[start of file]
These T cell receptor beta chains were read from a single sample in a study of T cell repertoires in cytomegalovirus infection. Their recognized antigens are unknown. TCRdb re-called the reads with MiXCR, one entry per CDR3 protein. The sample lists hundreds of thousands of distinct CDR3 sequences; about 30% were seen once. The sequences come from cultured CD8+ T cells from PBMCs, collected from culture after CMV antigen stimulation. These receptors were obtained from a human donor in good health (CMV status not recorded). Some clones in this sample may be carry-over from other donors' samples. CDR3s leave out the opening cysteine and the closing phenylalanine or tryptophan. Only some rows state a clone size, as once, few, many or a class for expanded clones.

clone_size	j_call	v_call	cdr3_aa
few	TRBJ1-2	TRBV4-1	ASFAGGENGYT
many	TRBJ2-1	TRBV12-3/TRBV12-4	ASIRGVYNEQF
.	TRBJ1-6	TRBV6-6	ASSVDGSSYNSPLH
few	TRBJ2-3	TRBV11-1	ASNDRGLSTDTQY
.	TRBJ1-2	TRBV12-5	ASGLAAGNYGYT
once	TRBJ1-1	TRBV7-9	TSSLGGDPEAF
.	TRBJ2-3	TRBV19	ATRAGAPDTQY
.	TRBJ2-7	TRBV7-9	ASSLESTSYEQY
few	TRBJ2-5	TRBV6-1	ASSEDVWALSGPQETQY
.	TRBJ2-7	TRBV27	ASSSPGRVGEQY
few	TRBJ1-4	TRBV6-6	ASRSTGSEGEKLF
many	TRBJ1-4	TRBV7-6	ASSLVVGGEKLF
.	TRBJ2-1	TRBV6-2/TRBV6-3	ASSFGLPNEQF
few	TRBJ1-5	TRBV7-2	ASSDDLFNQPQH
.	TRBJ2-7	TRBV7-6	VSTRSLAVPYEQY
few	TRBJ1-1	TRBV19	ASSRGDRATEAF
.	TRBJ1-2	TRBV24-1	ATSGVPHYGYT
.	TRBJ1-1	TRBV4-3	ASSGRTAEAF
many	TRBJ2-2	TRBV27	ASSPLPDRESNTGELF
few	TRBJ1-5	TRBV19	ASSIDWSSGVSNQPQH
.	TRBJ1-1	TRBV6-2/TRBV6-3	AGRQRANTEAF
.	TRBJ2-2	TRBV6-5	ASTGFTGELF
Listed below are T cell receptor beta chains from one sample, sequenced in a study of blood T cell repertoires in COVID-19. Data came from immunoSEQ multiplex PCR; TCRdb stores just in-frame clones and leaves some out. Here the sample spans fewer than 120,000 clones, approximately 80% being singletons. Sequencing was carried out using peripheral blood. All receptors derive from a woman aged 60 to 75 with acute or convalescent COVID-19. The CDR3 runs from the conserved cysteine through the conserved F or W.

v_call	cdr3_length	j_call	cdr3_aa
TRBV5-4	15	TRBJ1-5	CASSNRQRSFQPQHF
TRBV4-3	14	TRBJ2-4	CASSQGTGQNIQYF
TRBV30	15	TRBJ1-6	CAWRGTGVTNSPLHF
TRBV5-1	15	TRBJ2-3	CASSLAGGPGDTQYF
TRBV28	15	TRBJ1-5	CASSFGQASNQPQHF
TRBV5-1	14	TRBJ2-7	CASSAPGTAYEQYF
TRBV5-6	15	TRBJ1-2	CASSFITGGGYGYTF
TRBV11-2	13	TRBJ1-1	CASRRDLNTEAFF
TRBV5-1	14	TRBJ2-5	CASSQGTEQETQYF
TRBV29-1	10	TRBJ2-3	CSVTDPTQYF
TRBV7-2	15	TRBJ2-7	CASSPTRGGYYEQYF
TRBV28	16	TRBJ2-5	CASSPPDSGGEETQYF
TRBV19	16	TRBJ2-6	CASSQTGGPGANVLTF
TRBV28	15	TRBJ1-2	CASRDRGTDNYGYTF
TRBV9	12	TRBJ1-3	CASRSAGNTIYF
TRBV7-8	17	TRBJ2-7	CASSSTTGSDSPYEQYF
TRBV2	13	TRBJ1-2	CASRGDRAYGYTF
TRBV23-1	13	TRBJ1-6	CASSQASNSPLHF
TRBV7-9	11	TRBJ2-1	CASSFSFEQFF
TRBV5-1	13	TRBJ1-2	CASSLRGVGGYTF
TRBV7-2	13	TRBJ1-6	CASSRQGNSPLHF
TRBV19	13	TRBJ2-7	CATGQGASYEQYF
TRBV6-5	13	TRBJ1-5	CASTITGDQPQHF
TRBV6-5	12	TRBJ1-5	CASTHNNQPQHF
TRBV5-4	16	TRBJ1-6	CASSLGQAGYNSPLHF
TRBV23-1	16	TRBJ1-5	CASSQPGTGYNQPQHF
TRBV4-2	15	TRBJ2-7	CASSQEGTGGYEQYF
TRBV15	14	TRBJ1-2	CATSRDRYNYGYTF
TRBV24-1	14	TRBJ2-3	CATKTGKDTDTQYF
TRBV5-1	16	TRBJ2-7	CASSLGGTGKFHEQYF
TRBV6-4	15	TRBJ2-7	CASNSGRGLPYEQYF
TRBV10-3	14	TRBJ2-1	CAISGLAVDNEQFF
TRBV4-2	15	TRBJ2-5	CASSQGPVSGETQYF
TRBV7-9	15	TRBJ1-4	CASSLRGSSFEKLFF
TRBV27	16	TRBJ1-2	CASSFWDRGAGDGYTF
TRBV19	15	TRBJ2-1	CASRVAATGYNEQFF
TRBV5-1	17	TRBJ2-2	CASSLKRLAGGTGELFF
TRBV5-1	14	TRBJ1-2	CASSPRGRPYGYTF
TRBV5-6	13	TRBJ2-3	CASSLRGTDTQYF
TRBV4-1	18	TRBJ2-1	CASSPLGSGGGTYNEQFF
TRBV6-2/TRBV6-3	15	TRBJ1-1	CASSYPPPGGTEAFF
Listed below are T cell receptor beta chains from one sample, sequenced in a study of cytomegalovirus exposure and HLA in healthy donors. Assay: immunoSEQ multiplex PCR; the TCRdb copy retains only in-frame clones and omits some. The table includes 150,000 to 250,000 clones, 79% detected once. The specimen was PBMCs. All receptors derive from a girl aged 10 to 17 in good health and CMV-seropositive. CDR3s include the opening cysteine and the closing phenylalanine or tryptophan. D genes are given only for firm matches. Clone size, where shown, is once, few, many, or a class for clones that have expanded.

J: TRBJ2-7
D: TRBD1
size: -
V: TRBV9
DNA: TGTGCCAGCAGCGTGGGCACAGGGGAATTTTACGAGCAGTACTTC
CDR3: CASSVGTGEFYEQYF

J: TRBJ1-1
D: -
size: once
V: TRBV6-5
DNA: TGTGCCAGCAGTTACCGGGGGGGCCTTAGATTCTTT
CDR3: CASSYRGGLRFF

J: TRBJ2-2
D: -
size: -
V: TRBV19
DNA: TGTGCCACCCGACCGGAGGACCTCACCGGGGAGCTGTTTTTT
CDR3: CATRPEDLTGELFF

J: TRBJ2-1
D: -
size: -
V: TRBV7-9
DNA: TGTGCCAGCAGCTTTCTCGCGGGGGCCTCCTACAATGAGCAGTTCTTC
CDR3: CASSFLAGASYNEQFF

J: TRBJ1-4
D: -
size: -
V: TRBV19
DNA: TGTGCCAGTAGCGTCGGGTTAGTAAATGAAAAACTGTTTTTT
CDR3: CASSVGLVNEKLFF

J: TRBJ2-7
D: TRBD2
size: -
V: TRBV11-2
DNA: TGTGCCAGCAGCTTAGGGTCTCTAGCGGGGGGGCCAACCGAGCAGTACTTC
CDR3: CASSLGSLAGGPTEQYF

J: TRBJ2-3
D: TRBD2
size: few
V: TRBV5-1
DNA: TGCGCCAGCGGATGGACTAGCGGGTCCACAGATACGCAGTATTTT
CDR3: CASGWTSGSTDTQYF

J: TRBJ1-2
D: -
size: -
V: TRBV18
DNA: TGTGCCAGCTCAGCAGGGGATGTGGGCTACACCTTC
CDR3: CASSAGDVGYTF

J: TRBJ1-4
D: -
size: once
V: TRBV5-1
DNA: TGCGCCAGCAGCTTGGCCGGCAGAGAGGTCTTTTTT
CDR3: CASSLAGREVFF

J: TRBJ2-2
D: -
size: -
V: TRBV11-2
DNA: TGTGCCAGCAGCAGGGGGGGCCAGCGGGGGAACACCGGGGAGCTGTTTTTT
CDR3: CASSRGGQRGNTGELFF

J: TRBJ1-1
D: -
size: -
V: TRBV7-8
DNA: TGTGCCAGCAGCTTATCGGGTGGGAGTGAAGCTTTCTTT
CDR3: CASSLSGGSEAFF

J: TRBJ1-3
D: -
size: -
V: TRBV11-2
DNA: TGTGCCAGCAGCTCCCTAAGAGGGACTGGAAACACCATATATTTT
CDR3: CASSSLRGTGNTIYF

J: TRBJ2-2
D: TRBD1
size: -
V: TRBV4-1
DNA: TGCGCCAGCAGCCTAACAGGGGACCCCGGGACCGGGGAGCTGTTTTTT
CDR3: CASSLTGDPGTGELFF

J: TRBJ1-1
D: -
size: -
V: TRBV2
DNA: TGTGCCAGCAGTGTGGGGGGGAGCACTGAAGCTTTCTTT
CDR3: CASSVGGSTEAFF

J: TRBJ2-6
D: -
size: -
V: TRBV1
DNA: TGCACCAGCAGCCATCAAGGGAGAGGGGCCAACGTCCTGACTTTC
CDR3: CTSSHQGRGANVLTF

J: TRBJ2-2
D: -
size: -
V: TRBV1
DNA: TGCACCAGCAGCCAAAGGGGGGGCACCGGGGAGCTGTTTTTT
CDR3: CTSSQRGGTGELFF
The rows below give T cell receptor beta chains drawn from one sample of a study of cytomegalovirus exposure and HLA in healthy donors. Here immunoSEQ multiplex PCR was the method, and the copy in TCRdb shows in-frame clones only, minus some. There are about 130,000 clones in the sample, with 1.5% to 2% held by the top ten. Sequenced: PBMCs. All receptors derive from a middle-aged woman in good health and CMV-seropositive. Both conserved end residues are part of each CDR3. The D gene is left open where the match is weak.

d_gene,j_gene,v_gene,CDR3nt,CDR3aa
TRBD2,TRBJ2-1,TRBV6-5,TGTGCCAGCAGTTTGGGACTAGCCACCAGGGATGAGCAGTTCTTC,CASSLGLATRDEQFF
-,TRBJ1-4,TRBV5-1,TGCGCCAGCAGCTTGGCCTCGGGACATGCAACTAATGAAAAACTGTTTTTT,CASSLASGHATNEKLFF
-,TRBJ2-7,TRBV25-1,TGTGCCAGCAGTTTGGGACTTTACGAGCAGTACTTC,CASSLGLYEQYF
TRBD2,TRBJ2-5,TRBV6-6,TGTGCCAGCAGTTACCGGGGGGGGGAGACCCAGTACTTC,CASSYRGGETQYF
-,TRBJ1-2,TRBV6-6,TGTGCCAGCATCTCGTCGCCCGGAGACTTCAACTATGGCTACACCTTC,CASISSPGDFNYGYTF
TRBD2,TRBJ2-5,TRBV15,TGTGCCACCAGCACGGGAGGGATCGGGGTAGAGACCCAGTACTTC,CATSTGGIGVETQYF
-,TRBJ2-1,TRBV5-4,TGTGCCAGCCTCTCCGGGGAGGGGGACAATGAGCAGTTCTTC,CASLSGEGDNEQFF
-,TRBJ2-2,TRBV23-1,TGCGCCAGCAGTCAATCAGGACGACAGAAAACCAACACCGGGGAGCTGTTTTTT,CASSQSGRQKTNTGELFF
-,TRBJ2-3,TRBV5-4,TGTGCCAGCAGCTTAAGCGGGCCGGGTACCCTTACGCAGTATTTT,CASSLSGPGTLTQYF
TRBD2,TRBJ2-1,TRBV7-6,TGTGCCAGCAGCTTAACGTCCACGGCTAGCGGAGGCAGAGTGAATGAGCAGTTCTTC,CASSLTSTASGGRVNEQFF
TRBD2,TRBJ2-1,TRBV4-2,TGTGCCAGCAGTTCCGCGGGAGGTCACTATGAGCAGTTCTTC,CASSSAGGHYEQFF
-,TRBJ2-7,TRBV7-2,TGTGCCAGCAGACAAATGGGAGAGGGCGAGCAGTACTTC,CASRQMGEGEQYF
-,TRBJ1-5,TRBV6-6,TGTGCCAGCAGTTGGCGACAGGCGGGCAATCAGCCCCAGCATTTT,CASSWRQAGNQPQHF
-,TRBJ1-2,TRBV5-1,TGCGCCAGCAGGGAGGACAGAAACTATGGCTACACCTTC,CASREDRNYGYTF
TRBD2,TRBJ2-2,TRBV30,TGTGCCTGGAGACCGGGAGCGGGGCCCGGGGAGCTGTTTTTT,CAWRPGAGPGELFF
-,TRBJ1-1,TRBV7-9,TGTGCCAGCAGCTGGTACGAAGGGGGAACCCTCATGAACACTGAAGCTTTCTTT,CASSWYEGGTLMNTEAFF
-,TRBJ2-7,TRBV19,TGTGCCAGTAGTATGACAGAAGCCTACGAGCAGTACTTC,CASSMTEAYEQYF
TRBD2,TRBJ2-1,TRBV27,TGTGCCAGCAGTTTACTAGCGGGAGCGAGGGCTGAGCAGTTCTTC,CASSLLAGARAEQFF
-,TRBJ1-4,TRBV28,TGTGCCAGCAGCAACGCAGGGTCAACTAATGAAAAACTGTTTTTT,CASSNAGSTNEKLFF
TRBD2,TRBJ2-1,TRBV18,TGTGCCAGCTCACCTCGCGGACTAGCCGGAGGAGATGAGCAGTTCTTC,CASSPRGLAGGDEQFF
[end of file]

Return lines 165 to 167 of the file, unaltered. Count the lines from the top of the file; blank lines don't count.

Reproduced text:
The rows below give T cell receptor beta chains drawn from one sample of a study of cytomegalovirus exposure and HLA in healthy donors. Here immunoSEQ multiplex PCR was the method, and the copy in TCRdb shows in-frame clones only, minus some. There are about 130,000 clones in the sample, with 1.5% to 2% held by the top ten. Sequenced: PBMCs. All receptors derive from a middle-aged woman in good health and CMV-seropositive. Both conserved end residues are part of each CDR3. The D gene is left open where the match is weak.

d_gene,j_gene,v_gene,CDR3nt,CDR3aa
TRBD2,TRBJ2-1,TRBV6-5,TGTGCCAGCAGTTTGGGACTAGCCACCAGGGATGAGCAGTTCTTC,CASSLGLATRDEQFF